Wednesday, November 3, 2010

Please label yourselves for me. And do it symbolically because I don't really like to read.

From now on, I'm going to post in green because I teach science and science and nature are green.
I'm a visual learner, and I don't like to have to learn words (or names).  So from now on, I would appreciate it if all of the CM geographers would post in aqua, the historians would use yellow, the music and drama proffies should use pink, humanists please try brown, and jocks and people who actually teach basket weaving please stick with orange.  Thank you.  I know you pride yourselves on your prepared lectures and lessons, and that this blog gets 10s of thousands of views weekly, but please adapt them specifically for me, regardless of whether or not the color diminishes any of your points.  Every one of us learns differently, and your effort to reach me will make a better future for all of us.  Love, Wombat

That's going to be my audition.  So, you think I can get this Student Services position I saw listed on the HR page?  It pays almost twice what I'm making and for some reason you only need a BA.  In anything.  You don't need an education in education, psychology, biology, law... or really anything plausibly preparative.  I guess that's why all they do is send me ridiculous letters mapping out ill-conceived plans. 


  1. My snappy comeback to being whined at about "learning styles" is: "When you have bosses in the real world, they're going to want you to do things THEIR way." Good luck on getting the position, and remember: the power you will have in that job can only be used for good or evil. ;-)/2

  2. Brown is appropriately poopy for the state of the humanities today.

  3. I once had a student email me and say, "Since I am a visual learner, please prepare diagrams and illustrations to explain all your lectures. I will pick them up on Friday."

  4. @RachelH: That sounds like some of my colleagues.

    I'm going to cry now. Excuse me.

  5. Learning styles are just another made-up, unproven edu-gimmick, as noted in this study (and earlier in a CM post a while back):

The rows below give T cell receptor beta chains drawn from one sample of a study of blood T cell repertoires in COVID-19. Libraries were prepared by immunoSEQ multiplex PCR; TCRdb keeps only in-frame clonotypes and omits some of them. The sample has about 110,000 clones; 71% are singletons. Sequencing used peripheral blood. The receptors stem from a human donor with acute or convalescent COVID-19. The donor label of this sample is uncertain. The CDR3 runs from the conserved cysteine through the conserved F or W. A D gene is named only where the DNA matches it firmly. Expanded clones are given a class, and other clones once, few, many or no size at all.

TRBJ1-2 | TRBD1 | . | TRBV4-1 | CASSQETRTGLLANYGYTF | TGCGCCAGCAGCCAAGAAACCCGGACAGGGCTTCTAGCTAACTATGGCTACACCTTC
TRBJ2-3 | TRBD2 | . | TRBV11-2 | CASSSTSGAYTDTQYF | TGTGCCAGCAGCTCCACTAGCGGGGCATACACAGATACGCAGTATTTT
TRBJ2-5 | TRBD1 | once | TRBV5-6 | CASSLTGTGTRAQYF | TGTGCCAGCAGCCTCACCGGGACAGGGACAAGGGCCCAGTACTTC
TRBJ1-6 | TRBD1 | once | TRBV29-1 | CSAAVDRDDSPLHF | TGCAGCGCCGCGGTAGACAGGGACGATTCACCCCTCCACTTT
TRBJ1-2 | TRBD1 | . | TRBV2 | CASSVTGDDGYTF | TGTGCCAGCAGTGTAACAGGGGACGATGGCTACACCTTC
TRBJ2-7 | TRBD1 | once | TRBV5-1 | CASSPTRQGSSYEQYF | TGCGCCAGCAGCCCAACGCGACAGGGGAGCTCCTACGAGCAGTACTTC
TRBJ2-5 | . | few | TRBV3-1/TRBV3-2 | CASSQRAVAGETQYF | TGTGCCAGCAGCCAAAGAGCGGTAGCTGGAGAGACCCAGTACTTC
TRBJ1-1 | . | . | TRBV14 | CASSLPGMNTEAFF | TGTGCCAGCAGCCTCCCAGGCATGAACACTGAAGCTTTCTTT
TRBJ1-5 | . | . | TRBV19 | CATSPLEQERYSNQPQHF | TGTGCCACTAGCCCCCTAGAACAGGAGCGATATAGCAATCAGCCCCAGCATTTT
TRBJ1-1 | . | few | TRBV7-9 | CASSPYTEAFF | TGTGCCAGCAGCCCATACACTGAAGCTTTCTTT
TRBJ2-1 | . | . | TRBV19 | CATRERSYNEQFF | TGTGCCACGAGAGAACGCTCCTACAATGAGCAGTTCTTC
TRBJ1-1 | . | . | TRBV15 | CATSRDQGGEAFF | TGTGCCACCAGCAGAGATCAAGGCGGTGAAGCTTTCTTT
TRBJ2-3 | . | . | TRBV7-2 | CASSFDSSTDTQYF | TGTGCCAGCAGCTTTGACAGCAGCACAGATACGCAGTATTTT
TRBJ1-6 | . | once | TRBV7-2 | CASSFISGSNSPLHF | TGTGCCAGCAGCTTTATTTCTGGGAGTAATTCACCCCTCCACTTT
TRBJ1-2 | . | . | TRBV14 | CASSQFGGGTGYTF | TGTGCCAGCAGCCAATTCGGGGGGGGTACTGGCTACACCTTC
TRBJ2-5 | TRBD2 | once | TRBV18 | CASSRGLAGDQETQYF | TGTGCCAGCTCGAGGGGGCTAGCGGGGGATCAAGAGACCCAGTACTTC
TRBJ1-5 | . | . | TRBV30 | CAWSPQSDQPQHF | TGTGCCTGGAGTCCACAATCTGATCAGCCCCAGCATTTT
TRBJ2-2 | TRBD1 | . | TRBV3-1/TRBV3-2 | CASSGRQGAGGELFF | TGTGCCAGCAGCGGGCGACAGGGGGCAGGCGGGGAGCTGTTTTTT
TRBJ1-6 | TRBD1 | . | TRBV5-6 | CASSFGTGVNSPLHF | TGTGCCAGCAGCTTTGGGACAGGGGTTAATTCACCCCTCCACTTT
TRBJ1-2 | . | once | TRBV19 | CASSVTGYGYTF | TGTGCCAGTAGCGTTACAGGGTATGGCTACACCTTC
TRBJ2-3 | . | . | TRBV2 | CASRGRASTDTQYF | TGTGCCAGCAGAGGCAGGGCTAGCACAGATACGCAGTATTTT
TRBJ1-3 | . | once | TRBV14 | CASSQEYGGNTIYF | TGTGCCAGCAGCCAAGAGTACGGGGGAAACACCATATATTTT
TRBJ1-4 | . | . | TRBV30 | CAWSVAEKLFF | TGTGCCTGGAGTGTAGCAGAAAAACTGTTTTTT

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  7. @No Cookies -- thanks for posting the link. I heard something like this on (I cringe as I write this, it's so hackneyed) NPR. I'm glad to have some science ammo to back it up.

    The one think that I've told my students is that REGARDLESS of what style of learner you are, EVERYONE needs to consolidate knowledge. That means that when you get to the end of a reading or lecture, you should ask yourself, "What was that about?" You should write some stuff down.

    Students from years past have emailed me to say that this was the single best piece of study advice they got in college. (It may have been the only piece, I don't know.)

    And it did not involve making bizarro handouts.

  8. I always assumed that learning styles (if they exist) might provide some information to the *student* about the most effective method for them for creating those summaries BlackDog speaks of, or outlining an essay, or whatever, but, by the college level, the instructor shouldn't be the one bridging the gap between how information is delivered and how the student best retains it. As with learning disabilities (at least the milder ones), I tend to think that, by the time college comes around and the working world looms, the student needs to be working on coping mechanisms that allow hir to deal with the variety of stuff that will be coming at hir from people with all kinds of styles, (dis)abilities, etc. with as little outward fuss as possible. Of course legal accommodations are available in the work world as well, but as Froderick says, bosses want you to do it their way, and don't want to hear too much about how you manage to do that. Accommodations or no accommodations, someone who can manage to do that will be retained and promoted, and someone who can't, won't.


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